Midwestern writer Martha Miller is the author of six books: Skin to Skin: Erotic Lesbian Love Stories, Nine Nights on the Windy Tree, Dispatch to Death, Retirement Plan, Widow and Tales from the Levee. Her stories, reviews, and articles are widely published in anthologies, magazines, periodicals, and newspapers. She’s won both Academic and other awards for her writing, including,
Springfield Area Arts Council
Raymond Carver Short Fiction Award
Illinois Arts Council, Artist Fellowship. Writing. 1997.
Poets and Writers Inc, Lila Wallace Award to Developing and Teaching Memoir Writing for People Living With AIDS. 1996.
University of Illinois as Springfield, Craig A Brown, Outstanding AST Award. 1996. For Teaching Memoir writing.
University of Illinois at Springfield, Applied Study Program, Outstanding AST Student Award. 1996.
Sangamon State University, Rosie Richmond Writing Scholarship—for writing. 1995.
Illinois Times Readers Poll, "Best Author in Springfield." 1995.
Friends of Lincoln Library Fiction Writer of the Year Award. 1995.
Springfield Area Arts Council Rosie Richmond Award--Fiction. 1994-1995.
Both of her recent mysteries were short listed for Lambda Literary and Golden Crown awards.
She is a retired English and writing instructor who loves to read and loves basketball. She lives a quiet life with her wife Ann and two dogs and two cats.
Dispatch to Death
Cabdriver Trudy Thomas picks up a fare one fateful day, the beautiful and mysterious Anita Alverez. The next thing she knows, the dispatcher at her cab company is killed in cold blood, and Anita starts looking pretty suspicious. Despite her best intentions, Trudy is irresistibly drawn by Anita into an intrigue of drug running and shady politics. But if Trudy doesn't save Anita, who will?
Skin To Skin
Nineteen stories sharing the intimate, evocative, romantic moments of women's lives.
"These are warm, generous, sexy stories about women you will recognize" -Tee Corinne
Nine Nights on the Windy Tree
Prequel to Widow
Bertha Brannon is a lawyer who takes care of her grandmother and is usually broke because the work she often takes is pro bono or sliding scale for the domestic violence shelter or the public defender for juvenile cases. She has eighteen months of sobriety from a cocaine addiction. Late Friday afternoon, she’s looking forward to a long and peaceful weekend, when a woman comes into her office who wants to retain her for a murder she hasn’t yet committed. Bertha needs the rent money. Thus begins a living roller-coaster ride that includes betrayal, arson, and murder. While making trips back to the drug-using haunts, Bertha meets a police woman who wants her, but she’s not sure for what. Is it just sex or is there something more?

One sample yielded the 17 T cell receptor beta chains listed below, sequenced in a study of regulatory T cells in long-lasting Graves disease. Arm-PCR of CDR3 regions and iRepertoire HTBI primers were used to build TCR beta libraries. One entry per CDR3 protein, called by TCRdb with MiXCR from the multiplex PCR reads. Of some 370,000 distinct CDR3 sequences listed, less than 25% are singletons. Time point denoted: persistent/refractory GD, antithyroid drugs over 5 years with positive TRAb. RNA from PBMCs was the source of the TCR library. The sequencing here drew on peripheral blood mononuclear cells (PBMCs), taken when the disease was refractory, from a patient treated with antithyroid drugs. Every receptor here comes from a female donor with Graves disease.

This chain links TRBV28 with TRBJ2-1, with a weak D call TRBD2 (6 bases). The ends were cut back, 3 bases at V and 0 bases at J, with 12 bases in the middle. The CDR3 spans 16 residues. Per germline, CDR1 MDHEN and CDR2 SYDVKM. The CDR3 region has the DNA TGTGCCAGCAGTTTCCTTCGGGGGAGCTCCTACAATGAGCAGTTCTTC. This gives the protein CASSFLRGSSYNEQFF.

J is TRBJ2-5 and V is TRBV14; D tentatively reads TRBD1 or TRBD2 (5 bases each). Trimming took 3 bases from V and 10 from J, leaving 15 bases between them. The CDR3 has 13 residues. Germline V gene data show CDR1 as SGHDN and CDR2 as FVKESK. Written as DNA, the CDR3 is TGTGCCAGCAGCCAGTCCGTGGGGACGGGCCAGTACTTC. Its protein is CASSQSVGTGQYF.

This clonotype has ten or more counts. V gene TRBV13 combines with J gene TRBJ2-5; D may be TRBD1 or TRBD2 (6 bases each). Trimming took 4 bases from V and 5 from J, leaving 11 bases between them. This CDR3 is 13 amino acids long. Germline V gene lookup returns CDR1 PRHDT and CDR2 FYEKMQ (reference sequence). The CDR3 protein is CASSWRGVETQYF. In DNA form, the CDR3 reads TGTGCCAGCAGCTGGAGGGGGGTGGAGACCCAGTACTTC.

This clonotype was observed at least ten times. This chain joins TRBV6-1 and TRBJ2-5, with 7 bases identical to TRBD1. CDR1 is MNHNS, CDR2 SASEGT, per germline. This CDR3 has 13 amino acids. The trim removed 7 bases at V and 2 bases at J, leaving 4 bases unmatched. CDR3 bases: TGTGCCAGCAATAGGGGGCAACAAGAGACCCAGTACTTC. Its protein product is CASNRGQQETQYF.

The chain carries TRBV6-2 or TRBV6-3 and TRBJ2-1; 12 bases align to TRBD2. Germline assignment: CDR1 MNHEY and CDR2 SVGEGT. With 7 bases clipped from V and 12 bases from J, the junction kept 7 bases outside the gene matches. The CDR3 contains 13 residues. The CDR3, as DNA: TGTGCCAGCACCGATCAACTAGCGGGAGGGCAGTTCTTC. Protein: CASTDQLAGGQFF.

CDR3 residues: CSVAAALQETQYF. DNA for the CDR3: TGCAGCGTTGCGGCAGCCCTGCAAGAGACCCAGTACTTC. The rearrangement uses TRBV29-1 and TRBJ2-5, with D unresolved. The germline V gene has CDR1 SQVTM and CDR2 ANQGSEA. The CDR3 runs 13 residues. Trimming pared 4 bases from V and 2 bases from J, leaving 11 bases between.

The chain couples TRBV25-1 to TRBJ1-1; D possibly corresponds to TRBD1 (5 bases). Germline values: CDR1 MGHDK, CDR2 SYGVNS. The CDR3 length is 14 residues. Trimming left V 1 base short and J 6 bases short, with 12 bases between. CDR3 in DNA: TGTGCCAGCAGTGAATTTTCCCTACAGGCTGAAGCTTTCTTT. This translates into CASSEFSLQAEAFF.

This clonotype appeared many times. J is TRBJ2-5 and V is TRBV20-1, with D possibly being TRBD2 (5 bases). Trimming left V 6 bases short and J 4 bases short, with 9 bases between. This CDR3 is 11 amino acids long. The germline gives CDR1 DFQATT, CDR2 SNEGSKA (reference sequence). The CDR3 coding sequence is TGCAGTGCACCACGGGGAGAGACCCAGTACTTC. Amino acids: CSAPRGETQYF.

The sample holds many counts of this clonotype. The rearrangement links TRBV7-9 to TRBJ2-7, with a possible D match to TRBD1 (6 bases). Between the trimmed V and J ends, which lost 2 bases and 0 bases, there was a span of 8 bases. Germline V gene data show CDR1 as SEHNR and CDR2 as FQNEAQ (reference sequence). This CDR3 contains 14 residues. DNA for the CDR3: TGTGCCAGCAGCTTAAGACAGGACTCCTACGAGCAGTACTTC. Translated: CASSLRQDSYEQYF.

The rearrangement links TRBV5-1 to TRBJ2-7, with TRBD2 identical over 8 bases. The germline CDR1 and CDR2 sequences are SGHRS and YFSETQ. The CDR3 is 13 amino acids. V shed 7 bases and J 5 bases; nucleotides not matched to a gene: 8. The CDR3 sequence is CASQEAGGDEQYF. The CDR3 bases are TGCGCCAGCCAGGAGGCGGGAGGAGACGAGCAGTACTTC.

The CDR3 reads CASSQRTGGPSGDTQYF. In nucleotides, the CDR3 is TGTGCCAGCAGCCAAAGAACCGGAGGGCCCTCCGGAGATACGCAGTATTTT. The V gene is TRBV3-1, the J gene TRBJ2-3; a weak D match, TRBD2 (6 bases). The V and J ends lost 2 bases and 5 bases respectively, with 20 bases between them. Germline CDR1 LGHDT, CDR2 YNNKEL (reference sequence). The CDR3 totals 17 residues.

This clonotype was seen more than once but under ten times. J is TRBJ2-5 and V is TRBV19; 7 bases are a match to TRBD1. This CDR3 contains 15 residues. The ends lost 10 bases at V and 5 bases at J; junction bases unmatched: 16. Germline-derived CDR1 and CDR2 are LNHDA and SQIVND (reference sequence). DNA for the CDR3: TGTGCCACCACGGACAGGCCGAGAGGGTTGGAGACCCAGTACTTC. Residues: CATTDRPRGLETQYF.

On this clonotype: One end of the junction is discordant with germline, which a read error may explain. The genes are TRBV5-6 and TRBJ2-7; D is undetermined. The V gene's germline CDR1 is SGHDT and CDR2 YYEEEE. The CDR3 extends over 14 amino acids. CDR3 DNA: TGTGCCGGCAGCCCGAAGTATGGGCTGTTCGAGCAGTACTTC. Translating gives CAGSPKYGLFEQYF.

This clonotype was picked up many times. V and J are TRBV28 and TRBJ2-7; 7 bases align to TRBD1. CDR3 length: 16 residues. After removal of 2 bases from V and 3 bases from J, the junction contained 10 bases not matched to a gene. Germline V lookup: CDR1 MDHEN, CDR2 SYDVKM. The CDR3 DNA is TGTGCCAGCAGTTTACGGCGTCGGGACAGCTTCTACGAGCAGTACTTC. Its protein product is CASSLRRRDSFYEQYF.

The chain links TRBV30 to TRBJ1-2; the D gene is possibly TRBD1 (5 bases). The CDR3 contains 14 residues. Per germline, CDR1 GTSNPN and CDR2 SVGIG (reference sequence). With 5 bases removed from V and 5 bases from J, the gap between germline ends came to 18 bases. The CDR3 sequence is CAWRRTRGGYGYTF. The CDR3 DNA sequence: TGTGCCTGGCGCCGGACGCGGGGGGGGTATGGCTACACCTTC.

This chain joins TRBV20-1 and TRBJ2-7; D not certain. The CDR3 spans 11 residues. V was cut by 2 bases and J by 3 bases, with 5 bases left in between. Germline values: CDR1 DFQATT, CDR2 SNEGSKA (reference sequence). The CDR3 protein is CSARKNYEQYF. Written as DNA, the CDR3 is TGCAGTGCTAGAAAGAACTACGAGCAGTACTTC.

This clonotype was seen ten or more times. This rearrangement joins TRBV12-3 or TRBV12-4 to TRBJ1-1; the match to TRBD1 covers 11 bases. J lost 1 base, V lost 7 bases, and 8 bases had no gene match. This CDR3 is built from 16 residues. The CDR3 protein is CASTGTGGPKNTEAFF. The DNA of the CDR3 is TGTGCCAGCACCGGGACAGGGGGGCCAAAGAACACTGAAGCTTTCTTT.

A Bertha Brannon Mystery
County Judge Bertha Brannon’s life blows up when her partner of twelve years, police sergeant Toni Matulis, the love of her life, is killed during a domestic violence call gone bad. Bertha is still trying to accept what’s happened when she gets the first of several threatening phone calls. This is followed by one dangerous incident after the next, one dead body after the last. The police are no help, so Bertha starts her own investigation and learns that Toni was working on a case that no one wanted her to solve, a case of corruption that goes all the way to the top.
What do you do when you fall through the loopholes in the system and all you have to rely on are your own wits?
Lois and Sophie have scrambled and saved for years, planning for their retirement in Florida. But now they've lost it all, and Lois's sniper training from her long-ago service as an Army nurse leads to a desperate career choice.
When Detective Morgan Holiday is assigned to investigate a spate of sniper killings, it's just one more stress point in her already overburdened life. But as she grows increasingly solitary—coping with an Alzheimer’s-plagued mother who refuses to be confined to a nursing home, and a police partner counting the days to retirement—she comes to realize that these murders may cut close to home.
A modern morality tale of justice, retribution, and women who refuse to be politely invisible.
Tales from the Levee
“Different is a brave thing to be,” a mother tells her five-year-old daughter. During the 1960s and 1970s, when things for gays and lesbians were starting to change in larger cities, in the Midwest, different was not a safe thing to be. A memorable cast of characters, a sympathetic, believable, tight-knit community of friends and rivals fill out the interconnected stories with butches, femmes, go-go dancers, and drag queens who try to find their way in an unaccepting culture by becoming a family of choice. Anyone who has ever been on the outside looking in will feel at home on “the levee.”